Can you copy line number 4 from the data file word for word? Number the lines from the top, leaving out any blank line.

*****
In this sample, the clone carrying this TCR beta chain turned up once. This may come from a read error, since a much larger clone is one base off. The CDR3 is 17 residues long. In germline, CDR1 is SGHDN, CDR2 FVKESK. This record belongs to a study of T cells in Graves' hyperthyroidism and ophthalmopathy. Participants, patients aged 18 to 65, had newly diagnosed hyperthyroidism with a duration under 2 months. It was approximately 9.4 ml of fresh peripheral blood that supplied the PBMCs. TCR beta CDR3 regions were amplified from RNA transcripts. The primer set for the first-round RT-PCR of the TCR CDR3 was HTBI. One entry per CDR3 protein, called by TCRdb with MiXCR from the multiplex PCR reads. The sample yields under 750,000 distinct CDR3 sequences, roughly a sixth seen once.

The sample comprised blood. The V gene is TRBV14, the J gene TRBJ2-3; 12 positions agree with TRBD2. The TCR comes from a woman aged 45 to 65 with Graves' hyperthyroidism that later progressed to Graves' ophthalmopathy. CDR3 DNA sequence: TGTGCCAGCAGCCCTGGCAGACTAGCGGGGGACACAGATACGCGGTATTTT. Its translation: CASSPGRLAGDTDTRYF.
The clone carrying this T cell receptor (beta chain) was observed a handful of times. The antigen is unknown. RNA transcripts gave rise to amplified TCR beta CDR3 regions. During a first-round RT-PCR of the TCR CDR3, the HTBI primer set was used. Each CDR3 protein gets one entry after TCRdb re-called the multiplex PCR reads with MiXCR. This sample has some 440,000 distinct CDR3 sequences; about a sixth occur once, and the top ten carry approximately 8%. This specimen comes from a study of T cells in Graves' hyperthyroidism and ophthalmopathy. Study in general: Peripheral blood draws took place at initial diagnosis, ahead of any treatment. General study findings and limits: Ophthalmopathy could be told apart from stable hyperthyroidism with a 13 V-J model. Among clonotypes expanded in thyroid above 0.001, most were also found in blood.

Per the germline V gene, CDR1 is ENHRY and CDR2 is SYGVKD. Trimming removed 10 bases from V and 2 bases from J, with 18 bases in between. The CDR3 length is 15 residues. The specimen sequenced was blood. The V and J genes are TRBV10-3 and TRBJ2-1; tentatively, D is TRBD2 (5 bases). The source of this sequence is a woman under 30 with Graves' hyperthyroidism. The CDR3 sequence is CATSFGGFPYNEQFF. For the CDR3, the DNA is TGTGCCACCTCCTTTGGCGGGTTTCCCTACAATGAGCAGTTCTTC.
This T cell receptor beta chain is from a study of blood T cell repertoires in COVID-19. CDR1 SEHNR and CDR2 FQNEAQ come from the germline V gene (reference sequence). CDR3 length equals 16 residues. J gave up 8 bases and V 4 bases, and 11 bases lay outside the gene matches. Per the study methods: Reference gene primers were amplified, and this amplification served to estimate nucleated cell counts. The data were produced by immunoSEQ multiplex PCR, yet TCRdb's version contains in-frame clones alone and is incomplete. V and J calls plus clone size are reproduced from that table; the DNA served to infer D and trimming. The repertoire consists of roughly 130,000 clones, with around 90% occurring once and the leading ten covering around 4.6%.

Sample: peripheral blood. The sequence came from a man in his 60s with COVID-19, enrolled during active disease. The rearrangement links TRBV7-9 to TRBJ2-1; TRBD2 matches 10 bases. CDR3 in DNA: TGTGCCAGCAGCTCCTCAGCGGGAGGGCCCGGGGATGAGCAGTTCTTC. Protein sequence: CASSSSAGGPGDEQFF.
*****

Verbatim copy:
Per the germline V gene, CDR1 is ENHRY and CDR2 is SYGVKD. Trimming removed 10 bases from V and 2 bases from J, with 18 bases in between. The CDR3 length is 15 residues. The specimen sequenced was blood. The V and J genes are TRBV10-3 and TRBJ2-1; tentatively, D is TRBD2 (5 bases). The source of this sequence is a woman under 30 with Graves' hyperthyroidism. The CDR3 sequence is CATSFGGFPYNEQFF. For the CDR3, the DNA is TGTGCCACCTCCTTTGGCGGGTTTCCCTACAATGAGCAGTTCTTC.